RePEc and the democratization of research

In the last issue of the American Economic Review, the following article caught my eye: Restructuring Research: Communication Costs and the Democratization of University Innovation by Ajay Agrawal & Avi Goldfarb. In short, it documents who gained in electrical engineering faculties from the reduced cost of collaboration through the introduction of Bitnet, in the early Internet days. The basic result is that the middle-tier universities benefited the most. Indeed, the top ones were already well connected with each other, and the middle ones took advantage of collaborating with the top ones.

The main goal of RePEc is precisely the democratization of research. Given publication delays in Economics, if one wants to stay abreast of developments at the frontier of research, one needs to read working papers. Before the Internet, the only way to get hold of them was either if you were already at a top ranked Economics department, or if you were somehow within a club of well connected researchers. Just being aware of the most current research was a challenge for anybody outside these circles. This is what motivated Thomas Krichel, as a research assistant in 1991, to find ways to learn about new working papers, and share what he found. This initiative evolved into RePEc in 1997.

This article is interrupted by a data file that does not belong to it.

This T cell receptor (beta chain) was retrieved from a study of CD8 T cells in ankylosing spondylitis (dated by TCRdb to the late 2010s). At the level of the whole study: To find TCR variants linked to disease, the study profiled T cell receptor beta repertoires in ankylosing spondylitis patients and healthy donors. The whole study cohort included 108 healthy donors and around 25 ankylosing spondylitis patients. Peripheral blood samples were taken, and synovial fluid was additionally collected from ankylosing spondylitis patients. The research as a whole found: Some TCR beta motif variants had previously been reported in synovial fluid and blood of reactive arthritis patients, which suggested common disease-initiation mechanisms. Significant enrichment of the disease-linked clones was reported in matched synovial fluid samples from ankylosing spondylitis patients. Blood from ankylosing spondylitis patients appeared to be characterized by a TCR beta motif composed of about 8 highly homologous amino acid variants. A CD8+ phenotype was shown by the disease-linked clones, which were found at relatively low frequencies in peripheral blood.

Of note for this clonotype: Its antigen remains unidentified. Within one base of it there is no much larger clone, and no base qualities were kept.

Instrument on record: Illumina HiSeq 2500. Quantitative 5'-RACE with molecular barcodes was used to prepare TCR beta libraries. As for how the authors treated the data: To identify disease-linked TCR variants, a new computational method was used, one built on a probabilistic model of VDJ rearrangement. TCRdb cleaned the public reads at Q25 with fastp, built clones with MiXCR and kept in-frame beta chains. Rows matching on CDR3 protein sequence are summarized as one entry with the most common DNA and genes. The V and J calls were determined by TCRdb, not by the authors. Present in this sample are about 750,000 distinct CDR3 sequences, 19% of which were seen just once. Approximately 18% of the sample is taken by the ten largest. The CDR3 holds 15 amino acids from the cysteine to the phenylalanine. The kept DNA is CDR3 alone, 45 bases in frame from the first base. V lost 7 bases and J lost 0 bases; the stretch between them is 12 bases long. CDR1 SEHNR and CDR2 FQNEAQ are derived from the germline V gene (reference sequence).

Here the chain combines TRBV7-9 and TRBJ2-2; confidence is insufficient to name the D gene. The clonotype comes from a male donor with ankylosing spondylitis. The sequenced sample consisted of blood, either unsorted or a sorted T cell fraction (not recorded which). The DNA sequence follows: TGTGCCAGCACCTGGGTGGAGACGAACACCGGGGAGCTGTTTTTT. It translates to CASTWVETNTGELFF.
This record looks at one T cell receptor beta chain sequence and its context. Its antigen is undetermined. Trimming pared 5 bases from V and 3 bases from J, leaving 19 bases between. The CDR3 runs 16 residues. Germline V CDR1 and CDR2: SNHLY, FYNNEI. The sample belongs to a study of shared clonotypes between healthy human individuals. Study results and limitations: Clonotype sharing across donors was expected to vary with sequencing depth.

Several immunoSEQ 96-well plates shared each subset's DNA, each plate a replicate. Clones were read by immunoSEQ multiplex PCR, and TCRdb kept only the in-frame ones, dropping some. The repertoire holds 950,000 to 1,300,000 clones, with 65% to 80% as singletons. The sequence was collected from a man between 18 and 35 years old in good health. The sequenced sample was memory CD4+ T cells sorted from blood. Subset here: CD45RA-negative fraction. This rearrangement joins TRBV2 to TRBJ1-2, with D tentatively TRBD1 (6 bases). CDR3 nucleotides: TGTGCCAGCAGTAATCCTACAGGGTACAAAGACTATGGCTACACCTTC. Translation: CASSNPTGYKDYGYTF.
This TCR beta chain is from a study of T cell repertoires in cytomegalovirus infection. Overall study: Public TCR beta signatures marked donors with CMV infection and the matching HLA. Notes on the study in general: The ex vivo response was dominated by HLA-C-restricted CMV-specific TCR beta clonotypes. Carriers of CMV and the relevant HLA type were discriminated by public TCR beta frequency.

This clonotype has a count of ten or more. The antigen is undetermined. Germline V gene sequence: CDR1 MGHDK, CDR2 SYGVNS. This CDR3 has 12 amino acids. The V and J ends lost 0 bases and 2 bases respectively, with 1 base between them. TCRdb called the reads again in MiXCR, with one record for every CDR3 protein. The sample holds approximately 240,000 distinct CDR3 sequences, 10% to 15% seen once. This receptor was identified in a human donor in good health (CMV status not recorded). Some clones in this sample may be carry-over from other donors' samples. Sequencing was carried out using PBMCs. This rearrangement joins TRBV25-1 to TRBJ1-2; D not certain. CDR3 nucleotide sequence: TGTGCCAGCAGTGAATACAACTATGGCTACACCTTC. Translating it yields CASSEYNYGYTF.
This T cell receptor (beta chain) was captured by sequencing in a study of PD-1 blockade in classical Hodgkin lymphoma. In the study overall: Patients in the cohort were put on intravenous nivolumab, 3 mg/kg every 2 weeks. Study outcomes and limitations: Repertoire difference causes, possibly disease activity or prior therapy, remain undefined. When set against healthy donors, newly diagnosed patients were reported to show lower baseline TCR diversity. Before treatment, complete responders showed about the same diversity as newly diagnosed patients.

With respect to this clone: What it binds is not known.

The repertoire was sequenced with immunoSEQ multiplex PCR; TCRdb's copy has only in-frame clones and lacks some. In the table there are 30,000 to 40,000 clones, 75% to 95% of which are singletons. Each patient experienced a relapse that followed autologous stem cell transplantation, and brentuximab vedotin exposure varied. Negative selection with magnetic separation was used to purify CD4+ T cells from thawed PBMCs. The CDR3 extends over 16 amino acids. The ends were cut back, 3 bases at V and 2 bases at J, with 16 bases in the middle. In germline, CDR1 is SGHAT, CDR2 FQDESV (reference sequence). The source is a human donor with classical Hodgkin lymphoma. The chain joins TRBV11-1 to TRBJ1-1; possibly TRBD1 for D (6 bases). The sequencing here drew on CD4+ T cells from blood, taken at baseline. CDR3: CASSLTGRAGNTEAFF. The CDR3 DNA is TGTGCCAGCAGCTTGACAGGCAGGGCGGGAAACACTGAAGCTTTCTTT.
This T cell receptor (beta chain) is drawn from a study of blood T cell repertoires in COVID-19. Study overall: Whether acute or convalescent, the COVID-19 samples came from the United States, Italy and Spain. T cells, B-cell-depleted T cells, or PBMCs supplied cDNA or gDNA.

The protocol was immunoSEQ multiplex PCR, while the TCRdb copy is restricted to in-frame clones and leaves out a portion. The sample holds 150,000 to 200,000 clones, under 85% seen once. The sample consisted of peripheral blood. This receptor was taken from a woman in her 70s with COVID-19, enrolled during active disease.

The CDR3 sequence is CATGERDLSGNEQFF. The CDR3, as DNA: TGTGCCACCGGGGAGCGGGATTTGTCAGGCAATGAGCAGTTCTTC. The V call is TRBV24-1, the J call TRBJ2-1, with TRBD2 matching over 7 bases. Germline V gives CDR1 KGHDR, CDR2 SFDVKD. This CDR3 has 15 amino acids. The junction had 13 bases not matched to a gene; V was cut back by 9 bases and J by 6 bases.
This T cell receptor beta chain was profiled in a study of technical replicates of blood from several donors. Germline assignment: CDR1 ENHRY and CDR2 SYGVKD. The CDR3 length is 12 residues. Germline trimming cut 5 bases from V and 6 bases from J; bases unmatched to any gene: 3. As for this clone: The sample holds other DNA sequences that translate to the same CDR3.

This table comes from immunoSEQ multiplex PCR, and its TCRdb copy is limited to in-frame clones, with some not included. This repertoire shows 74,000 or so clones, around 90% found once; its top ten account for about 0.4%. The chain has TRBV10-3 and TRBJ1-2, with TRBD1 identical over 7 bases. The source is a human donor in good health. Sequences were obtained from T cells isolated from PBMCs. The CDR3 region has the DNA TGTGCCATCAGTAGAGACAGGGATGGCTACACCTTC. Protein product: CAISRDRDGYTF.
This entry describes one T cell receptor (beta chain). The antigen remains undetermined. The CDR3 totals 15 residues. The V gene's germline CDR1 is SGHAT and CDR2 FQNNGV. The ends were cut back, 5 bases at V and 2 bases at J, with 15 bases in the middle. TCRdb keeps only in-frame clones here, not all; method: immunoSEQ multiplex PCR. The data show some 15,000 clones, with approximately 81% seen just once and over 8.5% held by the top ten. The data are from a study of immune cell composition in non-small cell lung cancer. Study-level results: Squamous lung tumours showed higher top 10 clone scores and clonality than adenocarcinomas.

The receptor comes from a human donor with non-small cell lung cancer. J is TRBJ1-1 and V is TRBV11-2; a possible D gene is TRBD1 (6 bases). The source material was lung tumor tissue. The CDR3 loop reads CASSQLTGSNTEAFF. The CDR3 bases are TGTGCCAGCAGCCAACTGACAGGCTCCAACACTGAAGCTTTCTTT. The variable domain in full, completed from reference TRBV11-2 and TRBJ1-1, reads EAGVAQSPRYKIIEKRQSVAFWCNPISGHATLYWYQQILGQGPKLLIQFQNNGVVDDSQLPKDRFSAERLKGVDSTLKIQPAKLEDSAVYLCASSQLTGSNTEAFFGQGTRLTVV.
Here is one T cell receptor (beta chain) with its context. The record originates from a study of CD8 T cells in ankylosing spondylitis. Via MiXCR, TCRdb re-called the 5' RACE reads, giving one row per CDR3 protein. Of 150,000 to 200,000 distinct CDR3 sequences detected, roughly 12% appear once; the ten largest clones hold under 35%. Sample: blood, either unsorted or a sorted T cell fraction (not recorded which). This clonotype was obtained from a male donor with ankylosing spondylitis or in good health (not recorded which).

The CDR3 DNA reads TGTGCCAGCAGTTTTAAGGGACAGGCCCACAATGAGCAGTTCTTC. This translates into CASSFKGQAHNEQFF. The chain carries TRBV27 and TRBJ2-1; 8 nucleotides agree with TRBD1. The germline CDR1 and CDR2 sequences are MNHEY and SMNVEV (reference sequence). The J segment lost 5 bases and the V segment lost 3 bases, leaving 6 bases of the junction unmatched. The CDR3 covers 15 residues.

Are Elite Universities Losing Their Competitive Edge? by E. Han Kim, Adair Morse & Luigi Zingales documents that Economics faculty in elite universities where more productive at least in part due to their location in the 1970s, and that such a location effect has disappeared by the 1990s. While it is open whether RePEc has contributed to such democratization, we have always favored it: everybody should be able to learn about current research, and everybody should be able to contribute to it.

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